On the golf course, Japan’s Abe did a ninja stunt — and Trump didn’t even notice

Japan’s prime minister fell backwards into a bunker during his golf game with the American president on Sunday — but Trump didn't notice.


It seemed like President Donald Trump's visit to Japan went without any mishaps. 

Prime Minister Shinzo Abe feted and flattered his American counterpart with golf games and hamburgers. They both repeatedly talked about the strength of the alliance (and their bromance.) 

Now, video footage of emerged that the trip did not, in fact, pass without any spills. Literally. 

While they were on the green at the swanky Kasumi Country Club on Sunday, Abe fell into a bunker and performed a ninja-like stunt — all without Trump's knowledge. 

The Japanese prime minister, dressed in a white sweater, had just hit his ball out of the sand and was running up out of the bunker. But when he got up onto the grass, he apparently lost his balance and rolled backwards into the sandy hole. An aide quickly rushed to help the prime minister. 

But Trump was already walking off and had his back to Abe, and apparently remained oblivious to his golf buddy's gymnastics in the bunker behind him. 

Lucky for the internet, however, a Japanese television network that had sent helicopters into the sky caught the whole thing on camera. 

The video quickly went viral in Japan. 

"I saw that PM Abe did a backward roll and fell as he was getting out of a bunker. It's not that I support him and am trying to say favorable things about him, but that was a beautiful way to fall," wrote a Twitter user with the handle @forownway. 

"Security police can't protect him from this LOL," wrote another tweeter, @taro777maru 

"The truth of Abe-Trump golf diplomacy!" chimed in @oliveyellow. 

Others saw this as a sign of the lop-sided nature of the relationship.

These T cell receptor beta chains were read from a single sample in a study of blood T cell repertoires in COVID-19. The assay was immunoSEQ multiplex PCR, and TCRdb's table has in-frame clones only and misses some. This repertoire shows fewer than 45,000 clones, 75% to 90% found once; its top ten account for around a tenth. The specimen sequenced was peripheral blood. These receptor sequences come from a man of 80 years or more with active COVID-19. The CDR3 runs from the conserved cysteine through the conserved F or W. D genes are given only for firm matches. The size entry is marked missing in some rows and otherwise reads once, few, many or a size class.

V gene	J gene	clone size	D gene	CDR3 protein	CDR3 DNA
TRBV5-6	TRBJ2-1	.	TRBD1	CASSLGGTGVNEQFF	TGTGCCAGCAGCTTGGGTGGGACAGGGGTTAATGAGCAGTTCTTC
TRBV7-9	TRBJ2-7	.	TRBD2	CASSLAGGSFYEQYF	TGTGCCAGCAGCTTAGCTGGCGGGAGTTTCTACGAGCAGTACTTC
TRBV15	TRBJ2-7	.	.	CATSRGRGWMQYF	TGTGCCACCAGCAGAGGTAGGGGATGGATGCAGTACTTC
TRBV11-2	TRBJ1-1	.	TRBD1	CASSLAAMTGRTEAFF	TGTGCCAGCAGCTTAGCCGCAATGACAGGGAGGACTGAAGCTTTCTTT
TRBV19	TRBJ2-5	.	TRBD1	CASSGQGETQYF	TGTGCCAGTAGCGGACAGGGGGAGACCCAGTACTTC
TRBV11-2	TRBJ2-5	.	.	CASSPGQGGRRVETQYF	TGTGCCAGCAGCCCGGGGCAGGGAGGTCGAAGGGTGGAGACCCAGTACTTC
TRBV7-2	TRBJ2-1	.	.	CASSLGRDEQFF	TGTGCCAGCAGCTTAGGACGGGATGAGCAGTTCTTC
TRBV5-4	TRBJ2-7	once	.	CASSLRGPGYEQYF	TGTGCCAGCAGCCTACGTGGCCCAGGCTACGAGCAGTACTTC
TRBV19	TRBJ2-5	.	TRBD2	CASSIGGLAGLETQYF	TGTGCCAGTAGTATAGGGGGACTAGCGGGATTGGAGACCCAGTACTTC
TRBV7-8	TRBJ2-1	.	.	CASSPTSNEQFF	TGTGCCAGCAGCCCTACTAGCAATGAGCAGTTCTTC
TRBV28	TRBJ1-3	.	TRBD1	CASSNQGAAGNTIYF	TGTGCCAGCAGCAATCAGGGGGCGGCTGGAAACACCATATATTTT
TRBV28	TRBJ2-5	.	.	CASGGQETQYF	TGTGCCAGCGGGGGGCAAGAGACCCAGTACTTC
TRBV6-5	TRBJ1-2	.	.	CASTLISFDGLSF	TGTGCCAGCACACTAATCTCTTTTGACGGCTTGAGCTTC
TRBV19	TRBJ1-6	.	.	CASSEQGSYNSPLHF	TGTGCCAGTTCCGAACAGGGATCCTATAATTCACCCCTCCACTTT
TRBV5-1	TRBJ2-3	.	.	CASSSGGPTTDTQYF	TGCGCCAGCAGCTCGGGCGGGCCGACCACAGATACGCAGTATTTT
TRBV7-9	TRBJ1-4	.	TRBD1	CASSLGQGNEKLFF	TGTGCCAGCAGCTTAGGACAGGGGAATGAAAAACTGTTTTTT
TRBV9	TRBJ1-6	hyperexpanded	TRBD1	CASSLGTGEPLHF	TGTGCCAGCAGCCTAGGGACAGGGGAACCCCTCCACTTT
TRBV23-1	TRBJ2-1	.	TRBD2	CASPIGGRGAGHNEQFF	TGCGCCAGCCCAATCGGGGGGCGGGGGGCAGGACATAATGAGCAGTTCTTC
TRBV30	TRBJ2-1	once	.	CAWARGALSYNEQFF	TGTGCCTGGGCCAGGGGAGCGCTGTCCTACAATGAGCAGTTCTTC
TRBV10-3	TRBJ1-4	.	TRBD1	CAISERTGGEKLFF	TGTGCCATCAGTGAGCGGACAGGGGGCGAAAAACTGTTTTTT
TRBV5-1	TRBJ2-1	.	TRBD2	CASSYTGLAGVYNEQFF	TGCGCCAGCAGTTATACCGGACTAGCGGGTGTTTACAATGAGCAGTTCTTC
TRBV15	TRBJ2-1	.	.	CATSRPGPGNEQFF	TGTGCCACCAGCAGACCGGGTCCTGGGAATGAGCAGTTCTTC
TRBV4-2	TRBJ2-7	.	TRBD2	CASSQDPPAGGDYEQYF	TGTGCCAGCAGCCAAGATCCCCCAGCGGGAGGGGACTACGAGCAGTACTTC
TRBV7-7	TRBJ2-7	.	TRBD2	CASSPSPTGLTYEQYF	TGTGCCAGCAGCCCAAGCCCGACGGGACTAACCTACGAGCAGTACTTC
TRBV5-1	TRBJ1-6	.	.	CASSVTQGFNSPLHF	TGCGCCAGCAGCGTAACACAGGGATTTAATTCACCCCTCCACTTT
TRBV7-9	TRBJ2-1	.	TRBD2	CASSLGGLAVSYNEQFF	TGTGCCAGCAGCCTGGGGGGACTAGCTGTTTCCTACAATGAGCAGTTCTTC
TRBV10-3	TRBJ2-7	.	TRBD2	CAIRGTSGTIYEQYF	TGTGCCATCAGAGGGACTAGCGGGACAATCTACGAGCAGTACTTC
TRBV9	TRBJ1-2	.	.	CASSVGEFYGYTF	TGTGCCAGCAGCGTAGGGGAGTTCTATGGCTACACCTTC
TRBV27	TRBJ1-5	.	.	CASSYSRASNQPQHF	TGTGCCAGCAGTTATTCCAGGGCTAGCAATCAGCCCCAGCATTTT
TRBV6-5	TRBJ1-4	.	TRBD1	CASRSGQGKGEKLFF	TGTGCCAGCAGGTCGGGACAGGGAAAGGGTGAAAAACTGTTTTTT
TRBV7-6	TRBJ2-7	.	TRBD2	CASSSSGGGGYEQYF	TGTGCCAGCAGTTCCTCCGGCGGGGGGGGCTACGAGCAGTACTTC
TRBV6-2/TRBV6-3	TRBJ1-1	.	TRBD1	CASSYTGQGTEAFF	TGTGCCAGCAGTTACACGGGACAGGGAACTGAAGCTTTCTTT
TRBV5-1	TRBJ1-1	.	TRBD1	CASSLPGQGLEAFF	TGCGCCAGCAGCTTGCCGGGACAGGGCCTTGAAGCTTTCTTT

"Abe was ignored when he fell over backwards. He served Trump a lot of delicious food but in return all he got was being forced to promise to buy more weapons." wrote @iampeppar on Twitter. "Furthermore, Trump ignored all of Abe's tweets. Trump doesn't even follow Abe on Twitter. And you call this best friend LOL?" 

Litera, a tabloid news website, called Trump's lack of reaction to Abe's mis-step "miserable." 

"We thought Trump, realizing he fell, would rush to prime minister Abe and say something like: 'Oh my gosh! Shinzo, are you OK?' and give him a hand, but there was nothing of the kind," the website wrote — perhaps unfairly given that Trump genuinely did not seem to see the spill. 

"He didn't even take a look at Abe, dirty with sand all over him, and just walked ahead quickly. Abe, trying not to get behind, didn't even bother to take the sand off and followed Trump's back frantically," the site wrote. 

Abe, who gave Trump a gold-tipped golf club during their first meeting in November and then played 27 holes with the new president at Mar-a-Lago in February, had reportedly been practicing ahead of their latest game. 

But Abe has always remained tight-lipped about the score, joking that it was a matter of national security. 

Still, Nikkan Gendai, a best-selling tabloid, wrote that Abe's golf diplomacy was a "major failure" as the pair had very few conversations on the golf course. 

"Abe often ended up playing alone while Trump walked with and chatted to Hideki Matsuyama," Gendai wrote, referring to the pro golfer who played with them.


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